Ahhhh, I’m so excited to have new music by this guy.

Facebook | Instagram | Spotify | Apple Music

Featured image by @mmiikkeeyy 

Masta Ace & Marco Polo — Breukelen “Brooklyn” (feat. Smif-N-Wessun)

Looking back on my 2018 posts (it’s December, baby, time to reflect!), I’m thinking I’ve underrepresented hip-hop as a genre given how much I listen to it…and how much good shit came out this year. Hell, just this past month!

Hip-hop is vibrant, man. Hip-hop is hummin.‘ There was so much content released this year, it was impossible to keep up, especially for this lowly non-monetized, side hustle blog. But, even a small sampling (say, perhaps, in the upcoming In My Ear 2018 Playlist?! Teaser!) showcases a dynamic, eclectic musical art form brimming with talent, ideas, and creativity–not to mention mind-blowing lyricism, bracing emotion, thick beats, soaring instrumentals, and point-blank political statements.

In the midst of all of that terrific and exciting clatter, original MC Masta Ace’s A Breukelen Story (produced by, featuring, and dedicated to underground East Coast beatmaker and producer Marco Polo) offers a calm in the storm for old rap souls and anyone with an ear for 90s vintage NYC hip-hop. Easy flow, robust album concepts and lyrics, and laid back, straight-ahead beats paired with spare instrumentals (especially piano). Throwback? Sure, but it sounds fresh and tight. It’s authentic, genuine, and eminently professional, so it fits right in — and even stands out — among all of the other artists doing their thing this year with beats and soundscapes that are relentlessly, excellently pushing hip-hop forward. 

The entire record just vibes, no more so than on this track–an homage to the BK.

Facebook | Instagram | Website | Bandcamp | Apple Music | Spotify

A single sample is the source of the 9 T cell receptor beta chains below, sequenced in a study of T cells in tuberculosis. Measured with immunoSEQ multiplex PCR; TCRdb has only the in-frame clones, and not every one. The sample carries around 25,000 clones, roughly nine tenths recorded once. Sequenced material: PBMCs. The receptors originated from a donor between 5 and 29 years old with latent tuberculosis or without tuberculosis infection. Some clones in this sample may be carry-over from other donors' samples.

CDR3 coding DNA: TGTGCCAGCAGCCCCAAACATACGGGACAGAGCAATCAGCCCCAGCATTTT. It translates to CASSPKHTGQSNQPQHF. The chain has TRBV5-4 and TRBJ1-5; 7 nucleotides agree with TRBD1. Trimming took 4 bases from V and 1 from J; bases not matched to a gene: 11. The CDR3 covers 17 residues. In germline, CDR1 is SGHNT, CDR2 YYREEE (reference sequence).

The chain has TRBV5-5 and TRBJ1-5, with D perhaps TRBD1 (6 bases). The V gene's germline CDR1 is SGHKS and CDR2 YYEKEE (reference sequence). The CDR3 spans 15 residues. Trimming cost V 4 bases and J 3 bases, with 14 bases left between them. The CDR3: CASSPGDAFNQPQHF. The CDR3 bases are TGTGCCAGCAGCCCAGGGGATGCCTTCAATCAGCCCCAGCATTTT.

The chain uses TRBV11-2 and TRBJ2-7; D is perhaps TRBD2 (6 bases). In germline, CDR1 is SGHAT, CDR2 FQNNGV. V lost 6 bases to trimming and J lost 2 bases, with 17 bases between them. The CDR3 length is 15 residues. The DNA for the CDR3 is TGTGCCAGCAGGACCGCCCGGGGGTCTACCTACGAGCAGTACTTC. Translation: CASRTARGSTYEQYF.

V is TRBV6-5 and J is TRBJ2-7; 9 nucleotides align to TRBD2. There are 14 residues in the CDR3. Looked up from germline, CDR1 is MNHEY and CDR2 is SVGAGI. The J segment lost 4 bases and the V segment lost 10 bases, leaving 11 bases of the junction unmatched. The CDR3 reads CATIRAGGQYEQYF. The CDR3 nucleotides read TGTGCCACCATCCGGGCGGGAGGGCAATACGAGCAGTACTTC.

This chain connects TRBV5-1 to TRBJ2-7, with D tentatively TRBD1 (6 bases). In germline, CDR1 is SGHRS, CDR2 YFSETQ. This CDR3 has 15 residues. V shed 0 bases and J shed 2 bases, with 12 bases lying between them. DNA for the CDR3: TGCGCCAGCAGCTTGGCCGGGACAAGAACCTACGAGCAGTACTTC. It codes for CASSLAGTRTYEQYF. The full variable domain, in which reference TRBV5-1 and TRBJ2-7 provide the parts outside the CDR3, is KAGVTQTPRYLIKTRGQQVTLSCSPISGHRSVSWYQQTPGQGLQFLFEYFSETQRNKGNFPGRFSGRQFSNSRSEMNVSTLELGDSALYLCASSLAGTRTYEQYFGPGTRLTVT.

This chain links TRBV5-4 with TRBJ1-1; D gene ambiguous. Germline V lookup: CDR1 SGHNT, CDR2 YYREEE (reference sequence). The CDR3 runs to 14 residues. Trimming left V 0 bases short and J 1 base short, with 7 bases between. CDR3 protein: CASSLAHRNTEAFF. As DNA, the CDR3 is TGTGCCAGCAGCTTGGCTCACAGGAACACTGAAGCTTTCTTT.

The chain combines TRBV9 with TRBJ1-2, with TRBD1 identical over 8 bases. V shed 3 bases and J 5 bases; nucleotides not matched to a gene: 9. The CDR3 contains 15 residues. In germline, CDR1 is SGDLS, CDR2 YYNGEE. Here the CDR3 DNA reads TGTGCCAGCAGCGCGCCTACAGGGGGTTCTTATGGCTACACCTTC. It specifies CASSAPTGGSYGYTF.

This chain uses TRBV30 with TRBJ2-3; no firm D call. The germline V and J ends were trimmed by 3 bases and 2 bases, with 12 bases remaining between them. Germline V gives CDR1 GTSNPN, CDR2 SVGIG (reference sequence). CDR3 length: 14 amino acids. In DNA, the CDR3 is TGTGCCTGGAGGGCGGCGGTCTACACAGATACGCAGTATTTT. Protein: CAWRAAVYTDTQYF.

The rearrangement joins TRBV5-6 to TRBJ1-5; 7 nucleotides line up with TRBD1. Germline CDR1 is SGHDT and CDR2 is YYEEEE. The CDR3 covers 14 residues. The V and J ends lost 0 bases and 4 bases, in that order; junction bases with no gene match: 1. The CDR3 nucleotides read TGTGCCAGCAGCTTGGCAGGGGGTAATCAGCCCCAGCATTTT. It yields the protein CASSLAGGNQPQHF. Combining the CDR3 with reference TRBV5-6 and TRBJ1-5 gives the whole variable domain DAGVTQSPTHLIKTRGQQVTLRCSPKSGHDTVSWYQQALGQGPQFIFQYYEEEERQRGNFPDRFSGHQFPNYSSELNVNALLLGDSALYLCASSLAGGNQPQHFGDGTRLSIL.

Concert Special! – KRS-One (@ Hip-Hops 10 w/ The Perceptionists, New Fame, Ben Shorr, Busy Bars, and DJ Myth)

Lots of content going up this week, starting with the Blast Master himself, KRS-One, crushing a sold out show this past Friday in lil ole’ Portland, Maine.

[Special Note: All credit to rapper/promoter Ben Shorr for the years he’s spent cultivating a hip-hop community in Portland and developing the innovative Hip-Hops concert series — without either of which KRS-One wasn’t likely to make the trek north.]

There was a lot of talent on stage at Hip-Hops 10 leading up to KRS-One’s headline set. New Fame was a revelation; a new discovery for me. Their mix of heavy beats, rapid-fire rhymes, and lead vocalist Adrienne Mack-Davis’s soulful voice when she kicked into a sung lyric line got everybody jumping and moving with them. Fun to watch the crowd inch closer to the stage with every track.

And, The Perceptionists brought it. Mr. Lif and Akrobatik have crazy chemistry together — even after 12 years spent doing solo projects in between their last record and their 2017 record Resolution — and, lyrically, they brought straight fire. As the world goes to fucking shit, they go harder and smarter.